Privilege – who has it and who doesn’t?


Take a second to think, what do you think of when I say that world, privilege? Do you think of a wealthy person, living in a beautiful home on the water, driving an expensive car, dressing in luxurious brands, sending their children to private schools? Is that what you consider as privilege? Because I’ll be honest, when I first found myself consuming resources in this community, I though the same. Now, however, my perspective on privilege has shifted radically.

I now understand that the most privileged people in this world are straight, white, able-bodied males. Straight white males who are in a lean or athletic body, who are well-educated and live above the poverty line, are even more privileged. Even women, who are straight, white and living in a smaller body, will find themselves so far below straight white males in the order of the world.

So, now imagine if you were a person of colour, who was gay or transgendered, fat, or disabled, how you would navigate through the world? What it must feel like to have media, politicians, influencers, and a large portion of the general public, believing that everything about you is wrong, and that because of that, you don’t deserve to be treated with the same human decency and respect. Because as much as we might not like to admit it, privilege exists in this world, for some people and not for others.

I talked about this in an Instagram post just last week actually, which I’m going to recap now, because I want to read out two very different responses to it, which show off the differences in the world we live in today:

I wrote the following:

I have privilege in this world. I am a white, able-bodied, slim woman. I have an education, and I am in a pretty good financial position. But I recognise that, even women who have all the same attributes as me, but are black, or who have all the same attributes but are fat, are categorized so far below me in the order of the world it’s ridiculous. While I recognise that I have this privilege, it makes me angry that I am seen in our society as “more” or “of higher value” than women who I see myself as equal to. This MUST change. How can we live in a world where such privilege exists, based on colour, weight, education, class and body shape

Why do these things matter? Who decided they matter? Who continues to decide they matter? Who is making money on telling us they matter? PRIVILEGE SHOULD MEAN YOU ARE LIVING. NOT FIT INTO A CERTAIN SET OF ATTRIBUTES.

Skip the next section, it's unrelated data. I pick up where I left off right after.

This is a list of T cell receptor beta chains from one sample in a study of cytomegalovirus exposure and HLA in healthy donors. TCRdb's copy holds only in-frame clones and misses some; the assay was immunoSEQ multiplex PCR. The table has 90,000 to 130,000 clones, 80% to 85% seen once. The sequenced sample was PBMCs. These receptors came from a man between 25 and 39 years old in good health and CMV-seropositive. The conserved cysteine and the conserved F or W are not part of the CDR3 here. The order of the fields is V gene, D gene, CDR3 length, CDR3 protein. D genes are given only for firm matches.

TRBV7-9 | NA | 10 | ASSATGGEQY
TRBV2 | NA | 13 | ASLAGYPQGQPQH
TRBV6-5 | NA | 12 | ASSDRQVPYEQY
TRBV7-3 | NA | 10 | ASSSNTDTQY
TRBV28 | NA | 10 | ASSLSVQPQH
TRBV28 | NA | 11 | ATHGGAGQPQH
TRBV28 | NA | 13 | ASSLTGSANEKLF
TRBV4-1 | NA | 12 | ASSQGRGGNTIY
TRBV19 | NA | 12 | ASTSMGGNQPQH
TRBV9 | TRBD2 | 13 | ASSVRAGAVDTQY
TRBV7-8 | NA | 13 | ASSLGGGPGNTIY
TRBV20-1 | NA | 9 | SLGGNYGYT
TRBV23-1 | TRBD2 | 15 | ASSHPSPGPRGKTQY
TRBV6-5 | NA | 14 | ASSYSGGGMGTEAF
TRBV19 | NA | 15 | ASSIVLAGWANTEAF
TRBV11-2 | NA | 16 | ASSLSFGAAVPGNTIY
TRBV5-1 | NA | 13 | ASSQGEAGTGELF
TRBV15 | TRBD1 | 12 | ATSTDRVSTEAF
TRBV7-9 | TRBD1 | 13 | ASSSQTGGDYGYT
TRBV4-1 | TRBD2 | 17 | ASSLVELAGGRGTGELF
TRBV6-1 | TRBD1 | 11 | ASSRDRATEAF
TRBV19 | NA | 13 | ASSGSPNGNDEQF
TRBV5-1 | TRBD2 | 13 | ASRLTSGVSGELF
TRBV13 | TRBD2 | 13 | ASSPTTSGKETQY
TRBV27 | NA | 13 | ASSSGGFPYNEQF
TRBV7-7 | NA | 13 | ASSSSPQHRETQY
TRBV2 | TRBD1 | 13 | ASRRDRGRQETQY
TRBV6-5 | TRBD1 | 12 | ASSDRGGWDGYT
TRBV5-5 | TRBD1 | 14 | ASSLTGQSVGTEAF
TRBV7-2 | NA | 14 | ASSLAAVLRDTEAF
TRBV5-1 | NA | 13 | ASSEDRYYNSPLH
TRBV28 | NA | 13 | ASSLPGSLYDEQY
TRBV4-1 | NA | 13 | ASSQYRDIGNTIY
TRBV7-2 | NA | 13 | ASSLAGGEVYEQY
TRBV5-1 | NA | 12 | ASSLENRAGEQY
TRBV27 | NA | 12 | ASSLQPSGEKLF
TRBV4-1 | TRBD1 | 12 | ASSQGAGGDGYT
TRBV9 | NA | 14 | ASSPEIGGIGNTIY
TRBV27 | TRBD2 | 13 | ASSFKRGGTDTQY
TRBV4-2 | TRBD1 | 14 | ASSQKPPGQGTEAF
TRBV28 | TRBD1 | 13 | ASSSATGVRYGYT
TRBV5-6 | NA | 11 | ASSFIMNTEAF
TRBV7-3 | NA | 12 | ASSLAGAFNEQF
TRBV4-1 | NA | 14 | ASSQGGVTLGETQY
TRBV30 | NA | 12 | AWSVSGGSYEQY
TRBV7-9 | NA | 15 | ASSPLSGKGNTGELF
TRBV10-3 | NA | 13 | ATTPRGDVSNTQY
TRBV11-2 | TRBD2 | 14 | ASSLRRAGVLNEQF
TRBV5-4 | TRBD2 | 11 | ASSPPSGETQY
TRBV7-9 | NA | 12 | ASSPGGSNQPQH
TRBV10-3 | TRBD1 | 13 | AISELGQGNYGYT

So that was the caption on my post. And on one hand, I got this response from a woman of colour;

“As a black woman who is educated to a high level, able bodied, financially stable but quite curvy this means a lot. I still face discrimination and it can be tough for me, especially in the workplace. I work in a professional role and I’m usually the only black woman at work or people don’t believe I’m the psychologist that will be seeing them. I’ve been mistaken for the room escort before and denied a job as I don’t “fit” the area. Thank you recognising this as people often think I’m nuts.”

It made me so happy to read this comment, and to have my views validated by someone who experiences this discrimination daily, but I also got a private message from someone, a white male, that said:

“Can you give me an example of what you mean by this so-called white privilege?”

Now before I was silly enough to respond to this bigot, I viewed his profile, on which he had written captions that included racist, homophobic, completely bigoted remarks, at which point I decided that he didn’t belong in my following and blocked him, because unfortunately that is the kind of person whose mind will never be changed. I thought, in discussing the privilege that exists for some in the world, it was crucial to point out differing responses to my post.

And, in case you’re wondering how we’ve gone from speaking about body positivity and health at every size, to this, I can assure you they are all related. Because really those characteristics, white, black, male, female, straight, gay, trans, able, disabled, young, old, what do they all have to do with? Our bodies. And so I repeat, body positivity is far more than a social media hashtag, it’s a political movement.

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